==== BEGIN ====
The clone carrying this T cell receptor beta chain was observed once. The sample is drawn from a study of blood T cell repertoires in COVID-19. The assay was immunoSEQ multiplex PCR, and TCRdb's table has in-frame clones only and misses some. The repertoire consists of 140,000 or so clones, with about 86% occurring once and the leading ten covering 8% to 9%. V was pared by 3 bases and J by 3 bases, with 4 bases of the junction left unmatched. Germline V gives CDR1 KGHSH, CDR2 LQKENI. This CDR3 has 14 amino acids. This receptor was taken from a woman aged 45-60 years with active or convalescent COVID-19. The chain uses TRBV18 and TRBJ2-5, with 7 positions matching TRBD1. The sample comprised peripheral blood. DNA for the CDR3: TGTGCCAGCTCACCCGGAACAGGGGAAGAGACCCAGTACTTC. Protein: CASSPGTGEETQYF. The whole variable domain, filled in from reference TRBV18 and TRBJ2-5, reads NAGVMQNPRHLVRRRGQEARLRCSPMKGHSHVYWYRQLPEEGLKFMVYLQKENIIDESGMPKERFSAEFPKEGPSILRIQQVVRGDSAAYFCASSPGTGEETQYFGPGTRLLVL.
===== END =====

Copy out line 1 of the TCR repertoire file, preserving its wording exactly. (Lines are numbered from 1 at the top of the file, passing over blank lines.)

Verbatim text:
The clone carrying this T cell receptor beta chain was observed once. The sample is drawn from a study of blood T cell repertoires in COVID-19. The assay was immunoSEQ multiplex PCR, and TCRdb's table has in-frame clones only and misses some. The repertoire consists of 140,000 or so clones, with about 86% occurring once and the leading ten covering 8% to 9%. V was pared by 3 bases and J by 3 bases, with 4 bases of the junction left unmatched. Germline V gives CDR1 KGHSH, CDR2 LQKENI. This CDR3 has 14 amino acids. This receptor was taken from a woman aged 45-60 years with active or convalescent COVID-19. The chain uses TRBV18 and TRBJ2-5, with 7 positions matching TRBD1. The sample comprised peripheral blood. DNA for the CDR3: TGTGCCAGCTCACCCGGAACAGGGGAAGAGACCCAGTACTTC. Protein: CASSPGTGEETQYF. The whole variable domain, filled in from reference TRBV18 and TRBJ2-5, reads NAGVMQNPRHLVRRRGQEARLRCSPMKGHSHVYWYRQLPEEGLKFMVYLQKENIIDESGMPKERFSAEFPKEGPSILRIQQVVRGDSAAYFCASSPGTGEETQYFGPGTRLLVL.